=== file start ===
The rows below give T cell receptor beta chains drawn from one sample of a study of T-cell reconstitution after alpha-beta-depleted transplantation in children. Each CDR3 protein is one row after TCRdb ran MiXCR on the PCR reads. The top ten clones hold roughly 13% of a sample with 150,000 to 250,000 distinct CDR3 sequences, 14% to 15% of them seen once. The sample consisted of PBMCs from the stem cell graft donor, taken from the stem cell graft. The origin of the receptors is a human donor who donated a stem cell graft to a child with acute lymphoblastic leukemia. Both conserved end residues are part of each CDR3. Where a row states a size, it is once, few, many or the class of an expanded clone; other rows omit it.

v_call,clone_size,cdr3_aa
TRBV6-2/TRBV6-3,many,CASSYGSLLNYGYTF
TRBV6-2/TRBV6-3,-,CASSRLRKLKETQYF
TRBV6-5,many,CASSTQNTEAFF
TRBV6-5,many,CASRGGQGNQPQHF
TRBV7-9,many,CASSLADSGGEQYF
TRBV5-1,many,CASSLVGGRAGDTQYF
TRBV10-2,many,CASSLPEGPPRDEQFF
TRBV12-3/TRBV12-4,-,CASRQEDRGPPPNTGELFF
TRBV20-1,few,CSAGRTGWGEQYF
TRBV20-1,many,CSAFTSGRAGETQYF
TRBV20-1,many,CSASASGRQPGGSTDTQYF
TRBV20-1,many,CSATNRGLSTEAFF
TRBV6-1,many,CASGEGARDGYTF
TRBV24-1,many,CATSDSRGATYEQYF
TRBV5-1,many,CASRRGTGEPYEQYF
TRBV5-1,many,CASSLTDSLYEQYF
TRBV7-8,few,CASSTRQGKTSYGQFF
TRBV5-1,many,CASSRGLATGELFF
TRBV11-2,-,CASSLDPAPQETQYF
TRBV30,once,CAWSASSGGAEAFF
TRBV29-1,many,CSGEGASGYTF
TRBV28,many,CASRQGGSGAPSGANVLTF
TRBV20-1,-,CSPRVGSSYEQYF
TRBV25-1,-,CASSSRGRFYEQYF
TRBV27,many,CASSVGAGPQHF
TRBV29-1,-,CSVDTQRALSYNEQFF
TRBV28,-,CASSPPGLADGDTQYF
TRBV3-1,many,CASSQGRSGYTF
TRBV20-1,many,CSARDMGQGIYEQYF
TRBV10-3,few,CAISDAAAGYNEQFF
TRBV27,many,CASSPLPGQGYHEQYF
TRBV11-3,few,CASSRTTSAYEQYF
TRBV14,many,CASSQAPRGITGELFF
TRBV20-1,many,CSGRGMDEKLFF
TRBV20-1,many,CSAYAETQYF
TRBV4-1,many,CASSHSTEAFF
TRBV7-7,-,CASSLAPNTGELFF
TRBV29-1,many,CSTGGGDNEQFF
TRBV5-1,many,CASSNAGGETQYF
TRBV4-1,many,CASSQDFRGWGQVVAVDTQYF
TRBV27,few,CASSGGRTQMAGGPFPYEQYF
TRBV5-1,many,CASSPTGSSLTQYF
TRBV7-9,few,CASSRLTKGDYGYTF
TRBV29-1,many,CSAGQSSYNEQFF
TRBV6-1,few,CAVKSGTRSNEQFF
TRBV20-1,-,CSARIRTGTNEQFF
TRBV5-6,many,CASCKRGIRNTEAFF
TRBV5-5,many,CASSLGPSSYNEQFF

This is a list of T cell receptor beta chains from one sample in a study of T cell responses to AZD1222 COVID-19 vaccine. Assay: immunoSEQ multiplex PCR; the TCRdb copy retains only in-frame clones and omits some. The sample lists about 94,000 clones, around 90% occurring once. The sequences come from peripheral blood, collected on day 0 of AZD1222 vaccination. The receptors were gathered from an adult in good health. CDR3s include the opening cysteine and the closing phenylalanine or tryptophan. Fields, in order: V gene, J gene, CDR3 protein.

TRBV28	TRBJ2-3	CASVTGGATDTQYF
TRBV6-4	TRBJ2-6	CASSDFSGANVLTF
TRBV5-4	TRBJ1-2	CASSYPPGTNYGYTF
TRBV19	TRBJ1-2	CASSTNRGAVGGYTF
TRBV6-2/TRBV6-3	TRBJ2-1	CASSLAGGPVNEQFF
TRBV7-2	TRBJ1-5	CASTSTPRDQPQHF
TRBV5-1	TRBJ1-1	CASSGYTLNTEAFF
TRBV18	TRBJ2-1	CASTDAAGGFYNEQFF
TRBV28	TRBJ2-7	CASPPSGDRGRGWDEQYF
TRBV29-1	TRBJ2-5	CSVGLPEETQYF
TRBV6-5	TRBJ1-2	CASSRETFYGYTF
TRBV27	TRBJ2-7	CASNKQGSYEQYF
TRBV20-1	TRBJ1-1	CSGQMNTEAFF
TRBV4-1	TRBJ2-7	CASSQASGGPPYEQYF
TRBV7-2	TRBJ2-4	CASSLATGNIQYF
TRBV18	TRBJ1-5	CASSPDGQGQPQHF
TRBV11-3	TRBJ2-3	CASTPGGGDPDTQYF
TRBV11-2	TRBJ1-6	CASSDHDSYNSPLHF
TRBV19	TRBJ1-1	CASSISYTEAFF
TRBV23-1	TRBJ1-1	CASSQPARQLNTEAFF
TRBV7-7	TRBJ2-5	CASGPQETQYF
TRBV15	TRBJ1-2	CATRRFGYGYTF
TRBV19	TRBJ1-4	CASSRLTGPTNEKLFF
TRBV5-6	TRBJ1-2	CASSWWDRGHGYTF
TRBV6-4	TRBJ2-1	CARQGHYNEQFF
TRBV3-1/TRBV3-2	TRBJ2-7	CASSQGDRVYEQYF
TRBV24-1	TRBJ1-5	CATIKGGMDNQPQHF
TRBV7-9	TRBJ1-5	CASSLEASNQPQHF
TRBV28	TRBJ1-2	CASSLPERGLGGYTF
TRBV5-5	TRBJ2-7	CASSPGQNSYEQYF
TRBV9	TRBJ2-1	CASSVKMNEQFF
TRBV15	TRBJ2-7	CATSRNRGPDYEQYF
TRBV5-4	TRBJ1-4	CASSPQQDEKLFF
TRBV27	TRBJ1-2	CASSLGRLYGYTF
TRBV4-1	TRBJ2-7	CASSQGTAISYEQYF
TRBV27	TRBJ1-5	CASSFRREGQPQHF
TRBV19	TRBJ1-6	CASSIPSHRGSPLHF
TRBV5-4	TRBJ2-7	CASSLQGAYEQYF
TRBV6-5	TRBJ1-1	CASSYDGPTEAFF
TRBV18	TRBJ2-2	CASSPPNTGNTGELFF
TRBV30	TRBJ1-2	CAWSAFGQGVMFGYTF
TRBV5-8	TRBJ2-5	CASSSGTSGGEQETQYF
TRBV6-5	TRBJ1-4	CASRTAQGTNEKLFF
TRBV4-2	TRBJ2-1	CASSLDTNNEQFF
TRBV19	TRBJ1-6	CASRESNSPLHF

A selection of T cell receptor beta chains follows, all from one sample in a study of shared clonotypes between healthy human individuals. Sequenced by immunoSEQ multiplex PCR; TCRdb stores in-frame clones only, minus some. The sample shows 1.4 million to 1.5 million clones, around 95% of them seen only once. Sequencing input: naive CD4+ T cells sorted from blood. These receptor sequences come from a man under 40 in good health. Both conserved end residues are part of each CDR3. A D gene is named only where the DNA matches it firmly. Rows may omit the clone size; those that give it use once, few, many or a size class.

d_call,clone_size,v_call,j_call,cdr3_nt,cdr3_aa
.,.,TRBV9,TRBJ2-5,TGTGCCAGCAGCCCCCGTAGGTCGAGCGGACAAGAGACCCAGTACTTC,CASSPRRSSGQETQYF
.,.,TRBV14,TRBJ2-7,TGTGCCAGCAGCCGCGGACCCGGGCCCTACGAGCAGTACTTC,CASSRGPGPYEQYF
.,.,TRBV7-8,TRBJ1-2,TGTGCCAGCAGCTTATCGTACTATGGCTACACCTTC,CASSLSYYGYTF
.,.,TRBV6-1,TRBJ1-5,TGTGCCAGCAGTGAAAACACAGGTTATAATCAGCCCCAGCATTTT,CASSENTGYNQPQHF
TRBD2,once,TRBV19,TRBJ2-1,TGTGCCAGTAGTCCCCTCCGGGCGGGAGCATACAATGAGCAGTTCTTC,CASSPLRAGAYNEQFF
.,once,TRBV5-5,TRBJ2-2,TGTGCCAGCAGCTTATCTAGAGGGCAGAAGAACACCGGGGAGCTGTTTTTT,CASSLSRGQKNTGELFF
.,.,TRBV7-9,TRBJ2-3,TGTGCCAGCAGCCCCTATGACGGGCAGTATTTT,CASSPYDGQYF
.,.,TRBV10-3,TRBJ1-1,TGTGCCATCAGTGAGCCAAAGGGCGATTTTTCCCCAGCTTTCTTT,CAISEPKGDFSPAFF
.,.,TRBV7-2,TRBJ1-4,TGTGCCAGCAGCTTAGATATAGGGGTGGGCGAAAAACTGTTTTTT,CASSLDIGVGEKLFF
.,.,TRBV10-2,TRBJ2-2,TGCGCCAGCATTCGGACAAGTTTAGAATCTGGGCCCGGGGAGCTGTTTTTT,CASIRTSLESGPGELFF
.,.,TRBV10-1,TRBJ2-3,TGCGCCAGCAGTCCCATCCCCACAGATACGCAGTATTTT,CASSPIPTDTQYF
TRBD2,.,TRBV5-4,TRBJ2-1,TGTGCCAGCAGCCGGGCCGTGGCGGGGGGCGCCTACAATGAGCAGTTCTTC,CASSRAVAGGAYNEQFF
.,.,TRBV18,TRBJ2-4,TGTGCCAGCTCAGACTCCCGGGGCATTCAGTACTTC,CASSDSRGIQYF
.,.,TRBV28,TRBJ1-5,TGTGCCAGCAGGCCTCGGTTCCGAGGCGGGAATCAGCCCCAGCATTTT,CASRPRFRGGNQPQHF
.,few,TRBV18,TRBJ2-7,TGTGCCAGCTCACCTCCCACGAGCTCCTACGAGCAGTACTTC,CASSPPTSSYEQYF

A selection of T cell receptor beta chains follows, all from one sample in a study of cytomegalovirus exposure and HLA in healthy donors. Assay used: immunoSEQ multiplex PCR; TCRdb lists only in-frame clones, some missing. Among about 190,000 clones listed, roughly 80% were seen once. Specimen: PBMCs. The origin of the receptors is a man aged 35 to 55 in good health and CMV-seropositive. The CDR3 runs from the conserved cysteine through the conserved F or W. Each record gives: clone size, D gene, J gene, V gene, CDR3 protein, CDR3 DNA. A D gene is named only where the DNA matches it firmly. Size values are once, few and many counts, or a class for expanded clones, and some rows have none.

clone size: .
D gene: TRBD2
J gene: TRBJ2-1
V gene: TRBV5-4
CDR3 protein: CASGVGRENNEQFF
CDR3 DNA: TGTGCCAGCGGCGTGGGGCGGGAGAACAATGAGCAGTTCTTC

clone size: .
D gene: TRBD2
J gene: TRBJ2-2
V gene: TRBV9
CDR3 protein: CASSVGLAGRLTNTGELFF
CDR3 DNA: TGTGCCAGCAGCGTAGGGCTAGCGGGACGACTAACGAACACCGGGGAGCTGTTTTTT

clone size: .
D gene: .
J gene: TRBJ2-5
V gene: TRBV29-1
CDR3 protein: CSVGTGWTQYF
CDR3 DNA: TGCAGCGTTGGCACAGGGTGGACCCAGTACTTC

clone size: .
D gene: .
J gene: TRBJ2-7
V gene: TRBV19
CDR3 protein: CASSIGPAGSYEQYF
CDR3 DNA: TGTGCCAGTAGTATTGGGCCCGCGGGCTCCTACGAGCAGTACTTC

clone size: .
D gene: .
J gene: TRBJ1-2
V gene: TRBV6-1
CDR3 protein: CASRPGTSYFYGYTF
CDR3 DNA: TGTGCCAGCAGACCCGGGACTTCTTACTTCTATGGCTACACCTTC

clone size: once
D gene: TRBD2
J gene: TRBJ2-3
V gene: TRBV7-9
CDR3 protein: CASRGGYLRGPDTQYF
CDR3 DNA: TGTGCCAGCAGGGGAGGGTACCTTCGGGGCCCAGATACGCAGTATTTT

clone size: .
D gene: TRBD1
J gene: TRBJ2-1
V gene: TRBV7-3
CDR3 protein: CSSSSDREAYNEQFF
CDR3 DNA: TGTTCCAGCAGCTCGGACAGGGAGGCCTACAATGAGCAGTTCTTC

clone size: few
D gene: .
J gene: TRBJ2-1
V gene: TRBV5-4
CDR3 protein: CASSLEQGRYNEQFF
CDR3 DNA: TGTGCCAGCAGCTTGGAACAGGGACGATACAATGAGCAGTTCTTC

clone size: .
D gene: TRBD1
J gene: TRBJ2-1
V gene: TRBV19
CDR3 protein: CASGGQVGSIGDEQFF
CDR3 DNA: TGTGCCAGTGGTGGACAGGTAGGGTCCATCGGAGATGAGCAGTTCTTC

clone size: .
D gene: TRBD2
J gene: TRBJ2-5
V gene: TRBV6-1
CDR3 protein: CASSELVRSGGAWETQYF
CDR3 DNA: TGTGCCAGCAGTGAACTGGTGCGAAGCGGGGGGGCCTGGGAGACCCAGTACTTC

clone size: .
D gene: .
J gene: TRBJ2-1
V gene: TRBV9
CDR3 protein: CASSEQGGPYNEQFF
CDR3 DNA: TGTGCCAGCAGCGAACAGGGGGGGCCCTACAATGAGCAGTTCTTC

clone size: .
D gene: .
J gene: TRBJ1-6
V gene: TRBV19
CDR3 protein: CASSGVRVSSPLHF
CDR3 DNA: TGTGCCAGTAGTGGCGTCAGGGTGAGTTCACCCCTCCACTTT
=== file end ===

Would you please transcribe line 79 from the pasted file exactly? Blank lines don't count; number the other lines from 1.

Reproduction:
TRBV7-9	TRBJ1-5	CASSLEASNQPQHF